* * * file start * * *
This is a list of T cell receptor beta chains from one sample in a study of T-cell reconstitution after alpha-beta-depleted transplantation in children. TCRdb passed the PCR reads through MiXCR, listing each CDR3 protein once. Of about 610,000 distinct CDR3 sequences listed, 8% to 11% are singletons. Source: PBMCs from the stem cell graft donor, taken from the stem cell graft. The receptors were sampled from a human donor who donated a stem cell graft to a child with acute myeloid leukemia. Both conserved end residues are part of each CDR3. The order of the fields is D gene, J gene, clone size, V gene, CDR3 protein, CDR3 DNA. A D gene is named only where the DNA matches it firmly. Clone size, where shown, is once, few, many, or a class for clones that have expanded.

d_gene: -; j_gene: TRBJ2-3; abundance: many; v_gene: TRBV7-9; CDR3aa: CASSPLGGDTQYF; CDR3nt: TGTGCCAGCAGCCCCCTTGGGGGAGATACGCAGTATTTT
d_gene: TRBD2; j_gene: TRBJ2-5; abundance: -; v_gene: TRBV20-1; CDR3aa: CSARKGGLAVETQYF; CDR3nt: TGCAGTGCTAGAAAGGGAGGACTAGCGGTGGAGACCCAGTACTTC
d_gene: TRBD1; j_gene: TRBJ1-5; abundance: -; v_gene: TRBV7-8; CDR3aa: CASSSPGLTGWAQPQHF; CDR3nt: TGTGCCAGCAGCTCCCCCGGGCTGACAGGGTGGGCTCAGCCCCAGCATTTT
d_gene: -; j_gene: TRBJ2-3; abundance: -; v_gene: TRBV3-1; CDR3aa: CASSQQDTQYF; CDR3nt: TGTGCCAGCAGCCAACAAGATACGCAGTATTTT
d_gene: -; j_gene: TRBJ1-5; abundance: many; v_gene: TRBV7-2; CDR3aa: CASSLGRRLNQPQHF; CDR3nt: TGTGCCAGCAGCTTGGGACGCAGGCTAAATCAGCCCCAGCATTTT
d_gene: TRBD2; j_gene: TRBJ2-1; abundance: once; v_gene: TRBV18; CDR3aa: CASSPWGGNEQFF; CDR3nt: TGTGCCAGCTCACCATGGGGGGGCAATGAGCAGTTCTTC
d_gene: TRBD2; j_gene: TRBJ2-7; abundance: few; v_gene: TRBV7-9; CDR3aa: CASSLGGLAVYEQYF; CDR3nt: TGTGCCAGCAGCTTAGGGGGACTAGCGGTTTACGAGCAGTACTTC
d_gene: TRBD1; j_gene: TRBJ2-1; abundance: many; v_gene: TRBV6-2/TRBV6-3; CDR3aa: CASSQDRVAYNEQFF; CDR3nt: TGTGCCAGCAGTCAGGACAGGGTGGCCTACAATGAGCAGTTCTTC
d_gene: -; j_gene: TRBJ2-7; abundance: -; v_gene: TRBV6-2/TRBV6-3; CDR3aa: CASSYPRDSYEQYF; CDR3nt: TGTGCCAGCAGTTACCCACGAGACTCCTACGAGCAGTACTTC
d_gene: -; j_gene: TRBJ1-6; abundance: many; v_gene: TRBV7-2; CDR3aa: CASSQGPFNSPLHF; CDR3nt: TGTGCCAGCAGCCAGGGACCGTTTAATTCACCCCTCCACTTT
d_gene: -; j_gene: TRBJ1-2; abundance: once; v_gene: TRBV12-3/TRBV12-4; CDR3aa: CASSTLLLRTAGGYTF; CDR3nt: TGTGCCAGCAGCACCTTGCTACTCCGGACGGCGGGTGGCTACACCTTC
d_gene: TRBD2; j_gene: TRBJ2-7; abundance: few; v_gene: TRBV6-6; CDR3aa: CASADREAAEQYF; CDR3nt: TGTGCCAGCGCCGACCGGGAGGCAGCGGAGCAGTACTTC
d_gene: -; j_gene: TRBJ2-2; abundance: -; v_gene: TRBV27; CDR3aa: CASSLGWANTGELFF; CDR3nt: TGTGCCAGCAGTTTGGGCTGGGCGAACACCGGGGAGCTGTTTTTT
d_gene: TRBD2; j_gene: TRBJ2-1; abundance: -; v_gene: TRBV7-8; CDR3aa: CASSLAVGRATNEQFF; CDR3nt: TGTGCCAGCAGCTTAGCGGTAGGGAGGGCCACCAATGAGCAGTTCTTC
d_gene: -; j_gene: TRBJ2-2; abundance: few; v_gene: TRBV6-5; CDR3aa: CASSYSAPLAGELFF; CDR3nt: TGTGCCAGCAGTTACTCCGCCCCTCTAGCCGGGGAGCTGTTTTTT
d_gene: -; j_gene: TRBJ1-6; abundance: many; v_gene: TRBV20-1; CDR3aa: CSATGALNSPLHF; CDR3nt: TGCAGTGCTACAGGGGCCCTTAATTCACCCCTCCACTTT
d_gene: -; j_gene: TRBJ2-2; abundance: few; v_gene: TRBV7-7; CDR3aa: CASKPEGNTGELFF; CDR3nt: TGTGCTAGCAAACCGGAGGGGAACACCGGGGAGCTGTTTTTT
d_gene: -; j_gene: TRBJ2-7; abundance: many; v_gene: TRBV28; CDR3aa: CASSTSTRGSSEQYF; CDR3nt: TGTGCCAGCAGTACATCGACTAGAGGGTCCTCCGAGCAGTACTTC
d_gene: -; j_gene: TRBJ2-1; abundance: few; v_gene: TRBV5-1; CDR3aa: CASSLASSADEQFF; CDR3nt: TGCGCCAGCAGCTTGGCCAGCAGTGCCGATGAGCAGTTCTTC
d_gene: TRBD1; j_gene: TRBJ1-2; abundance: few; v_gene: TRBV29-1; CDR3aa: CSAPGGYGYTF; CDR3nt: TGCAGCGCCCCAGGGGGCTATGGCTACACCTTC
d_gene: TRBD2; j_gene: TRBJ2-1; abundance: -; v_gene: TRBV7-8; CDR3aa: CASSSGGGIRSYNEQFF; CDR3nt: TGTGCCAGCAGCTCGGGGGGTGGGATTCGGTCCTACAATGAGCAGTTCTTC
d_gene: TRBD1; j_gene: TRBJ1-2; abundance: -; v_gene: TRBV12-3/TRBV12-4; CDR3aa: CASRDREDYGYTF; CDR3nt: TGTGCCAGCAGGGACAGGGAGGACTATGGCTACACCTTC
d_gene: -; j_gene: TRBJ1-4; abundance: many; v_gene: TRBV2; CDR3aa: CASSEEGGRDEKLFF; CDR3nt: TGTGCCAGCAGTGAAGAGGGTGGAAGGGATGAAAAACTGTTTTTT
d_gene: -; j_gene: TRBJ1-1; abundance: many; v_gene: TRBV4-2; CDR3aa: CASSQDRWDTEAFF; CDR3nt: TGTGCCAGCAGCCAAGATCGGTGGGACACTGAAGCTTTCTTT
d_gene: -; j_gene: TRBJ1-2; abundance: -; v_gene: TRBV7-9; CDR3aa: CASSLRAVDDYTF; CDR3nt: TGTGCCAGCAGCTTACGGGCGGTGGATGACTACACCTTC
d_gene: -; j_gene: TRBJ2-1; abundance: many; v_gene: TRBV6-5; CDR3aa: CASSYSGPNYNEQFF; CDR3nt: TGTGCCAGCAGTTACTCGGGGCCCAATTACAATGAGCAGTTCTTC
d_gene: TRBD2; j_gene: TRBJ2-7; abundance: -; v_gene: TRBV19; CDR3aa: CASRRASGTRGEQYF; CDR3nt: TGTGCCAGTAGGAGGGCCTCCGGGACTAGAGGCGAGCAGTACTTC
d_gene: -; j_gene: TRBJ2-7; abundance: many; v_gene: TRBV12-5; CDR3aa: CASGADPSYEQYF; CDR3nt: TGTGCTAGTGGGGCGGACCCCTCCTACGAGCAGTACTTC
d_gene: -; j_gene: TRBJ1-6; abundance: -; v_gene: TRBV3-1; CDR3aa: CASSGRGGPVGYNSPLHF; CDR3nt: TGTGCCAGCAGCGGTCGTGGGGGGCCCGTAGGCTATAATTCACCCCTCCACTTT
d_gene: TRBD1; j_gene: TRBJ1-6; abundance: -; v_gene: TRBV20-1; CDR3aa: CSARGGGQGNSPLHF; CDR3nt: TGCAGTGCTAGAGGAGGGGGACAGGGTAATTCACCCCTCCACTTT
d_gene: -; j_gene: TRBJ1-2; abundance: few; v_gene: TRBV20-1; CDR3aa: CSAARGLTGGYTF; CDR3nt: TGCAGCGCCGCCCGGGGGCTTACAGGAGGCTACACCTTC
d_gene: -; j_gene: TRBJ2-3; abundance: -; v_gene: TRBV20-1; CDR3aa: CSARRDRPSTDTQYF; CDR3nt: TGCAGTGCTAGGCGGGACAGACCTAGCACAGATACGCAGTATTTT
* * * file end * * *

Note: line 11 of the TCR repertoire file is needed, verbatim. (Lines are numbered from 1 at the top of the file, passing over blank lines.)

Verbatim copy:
d_gene: -; j_gene: TRBJ1-6; abundance: many; v_gene: TRBV7-2; CDR3aa: CASSQGPFNSPLHF; CDR3nt: TGTGCCAGCAGCCAGGGACCGTTTAATTCACCCCTCCACTTT